Camp Battles.

The Lions will probably break camp with veteran Rashean Mathis joining Darius Slay, last year’s second-round draft pick, as the starting cornerbacks. But they’d love it if one of the other young cornerbacks, like 2012 third-round pick Bill Bentley and 2014 fourth-round pick Nevin Lawson, could push for a starting job in training camp.

A kicker competition isn’t the most exciting thing that can happen in training camp, but the battle between Giorgio Tavecchio and seventh-round draft pick Nate Freese will be very important for the Lions, who still haven’t found the right replacement for the long departed Jason Hanson. If Tavecchio or Freese can emerge as a good kicker this season, that would go a long way toward shoring up the special teams.

Prospects.
The Lions have enough talent on both sides of the ball that it’s not out of the question that they could make the playoffs. The best-case scenario is that an offense led by a resurgent Matthew Stafford throwing to Calvin Johnson and Golden Tate gives Detroit one of the most formidable passing attacks in the league, and that a motivated Ndamukong Suh and Nick Fairley lead the way on a ferocious Lions defense. If everyone plays up to his potential, the Lions could make a lot of noise in the NFC North.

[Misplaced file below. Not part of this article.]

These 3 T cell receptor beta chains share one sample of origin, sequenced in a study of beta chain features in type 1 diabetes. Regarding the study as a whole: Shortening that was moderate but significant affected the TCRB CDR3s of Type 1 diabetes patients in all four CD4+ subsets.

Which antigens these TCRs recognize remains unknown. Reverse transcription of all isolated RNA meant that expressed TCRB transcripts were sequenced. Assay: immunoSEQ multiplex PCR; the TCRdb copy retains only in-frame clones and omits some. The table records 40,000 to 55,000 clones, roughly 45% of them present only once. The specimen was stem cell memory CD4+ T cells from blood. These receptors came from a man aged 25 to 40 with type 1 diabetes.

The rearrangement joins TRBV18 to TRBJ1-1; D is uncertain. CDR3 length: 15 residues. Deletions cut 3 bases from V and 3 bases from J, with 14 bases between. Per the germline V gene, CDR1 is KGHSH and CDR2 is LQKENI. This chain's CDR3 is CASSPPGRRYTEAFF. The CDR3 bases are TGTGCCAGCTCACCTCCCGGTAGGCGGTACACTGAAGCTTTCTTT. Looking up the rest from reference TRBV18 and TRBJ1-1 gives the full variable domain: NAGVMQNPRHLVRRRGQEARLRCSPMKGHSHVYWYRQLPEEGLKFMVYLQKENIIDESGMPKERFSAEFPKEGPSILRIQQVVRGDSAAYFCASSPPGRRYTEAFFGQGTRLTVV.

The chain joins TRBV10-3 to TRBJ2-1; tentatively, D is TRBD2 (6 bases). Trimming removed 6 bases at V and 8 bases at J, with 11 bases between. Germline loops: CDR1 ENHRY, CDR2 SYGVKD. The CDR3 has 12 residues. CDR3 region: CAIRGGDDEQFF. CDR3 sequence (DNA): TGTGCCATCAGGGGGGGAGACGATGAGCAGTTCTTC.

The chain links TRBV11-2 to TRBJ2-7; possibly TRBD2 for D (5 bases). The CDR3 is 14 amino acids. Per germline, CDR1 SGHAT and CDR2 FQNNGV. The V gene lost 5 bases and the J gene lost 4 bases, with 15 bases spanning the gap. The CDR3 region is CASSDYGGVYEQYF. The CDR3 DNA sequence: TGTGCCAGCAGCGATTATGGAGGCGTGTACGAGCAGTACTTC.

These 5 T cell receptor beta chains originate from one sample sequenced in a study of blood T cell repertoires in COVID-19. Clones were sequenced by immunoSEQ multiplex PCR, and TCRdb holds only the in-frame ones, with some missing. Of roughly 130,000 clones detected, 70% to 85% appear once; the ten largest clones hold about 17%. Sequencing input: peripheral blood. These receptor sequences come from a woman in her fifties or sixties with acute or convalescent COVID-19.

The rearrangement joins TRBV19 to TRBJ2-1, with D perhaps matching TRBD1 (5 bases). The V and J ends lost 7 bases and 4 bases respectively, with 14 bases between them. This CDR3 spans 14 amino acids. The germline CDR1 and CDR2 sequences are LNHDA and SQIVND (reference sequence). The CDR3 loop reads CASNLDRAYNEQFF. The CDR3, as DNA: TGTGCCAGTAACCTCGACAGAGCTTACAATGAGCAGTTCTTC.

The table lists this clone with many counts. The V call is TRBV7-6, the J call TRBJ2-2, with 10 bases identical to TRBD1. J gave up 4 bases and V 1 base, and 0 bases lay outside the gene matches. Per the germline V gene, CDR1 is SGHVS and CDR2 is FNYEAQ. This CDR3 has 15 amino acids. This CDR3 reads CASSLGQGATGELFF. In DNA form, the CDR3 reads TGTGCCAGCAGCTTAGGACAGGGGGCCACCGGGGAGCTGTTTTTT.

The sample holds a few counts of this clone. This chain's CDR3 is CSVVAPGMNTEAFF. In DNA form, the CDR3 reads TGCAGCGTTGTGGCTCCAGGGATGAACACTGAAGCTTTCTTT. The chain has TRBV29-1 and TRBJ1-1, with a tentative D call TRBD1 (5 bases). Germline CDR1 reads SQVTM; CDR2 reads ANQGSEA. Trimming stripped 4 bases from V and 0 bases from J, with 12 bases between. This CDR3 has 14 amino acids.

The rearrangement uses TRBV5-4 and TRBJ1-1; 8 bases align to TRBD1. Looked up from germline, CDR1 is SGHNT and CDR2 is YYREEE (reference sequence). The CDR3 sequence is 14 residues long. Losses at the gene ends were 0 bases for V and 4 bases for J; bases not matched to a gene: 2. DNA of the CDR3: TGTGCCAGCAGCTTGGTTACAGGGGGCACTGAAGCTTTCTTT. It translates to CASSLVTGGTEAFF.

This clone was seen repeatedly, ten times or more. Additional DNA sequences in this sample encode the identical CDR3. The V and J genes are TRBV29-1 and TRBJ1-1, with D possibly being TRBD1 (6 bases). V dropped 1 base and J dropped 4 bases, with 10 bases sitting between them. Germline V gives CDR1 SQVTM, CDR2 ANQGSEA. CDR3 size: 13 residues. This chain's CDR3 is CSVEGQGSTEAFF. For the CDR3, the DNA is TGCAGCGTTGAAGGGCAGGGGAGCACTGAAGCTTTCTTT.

But the Lions have rarely played up to their potential. If Jim Caldwell helps Stafford develop as a first-rate quarterback the Lions can make the playoffs, but more likely they’ll be somewhere around where they were last year, in the seven-win range.

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Preseason Power Rankings No. 22: Cleveland Browns

Johnny Manziel, Brian Hoyer AP

There are many reasons to want the NFL regular season to just get going already.

One is how the Browns’ roster looks on paper.

Top to bottom, the Browns have a very interesting depth chart, an enviable foundation of both young and experienced talent. While the Browns were just 4-12 a season ago, they have one of the NFL’s best tackles (Joe Thomas), centers (Alex Mack) and cornerbacks (Joe Haden).

However, the Browns (again) don’t have a clear-cut starting quarterback, with veteran Brian Hoyer and rookie Johnny Manziel set to battle it out. They are also in danger of losing wide receiver Josh Gordon to yet another NFL suspension. The Browns also must adjust to their third head coach (Mike Pettine) in three seasons.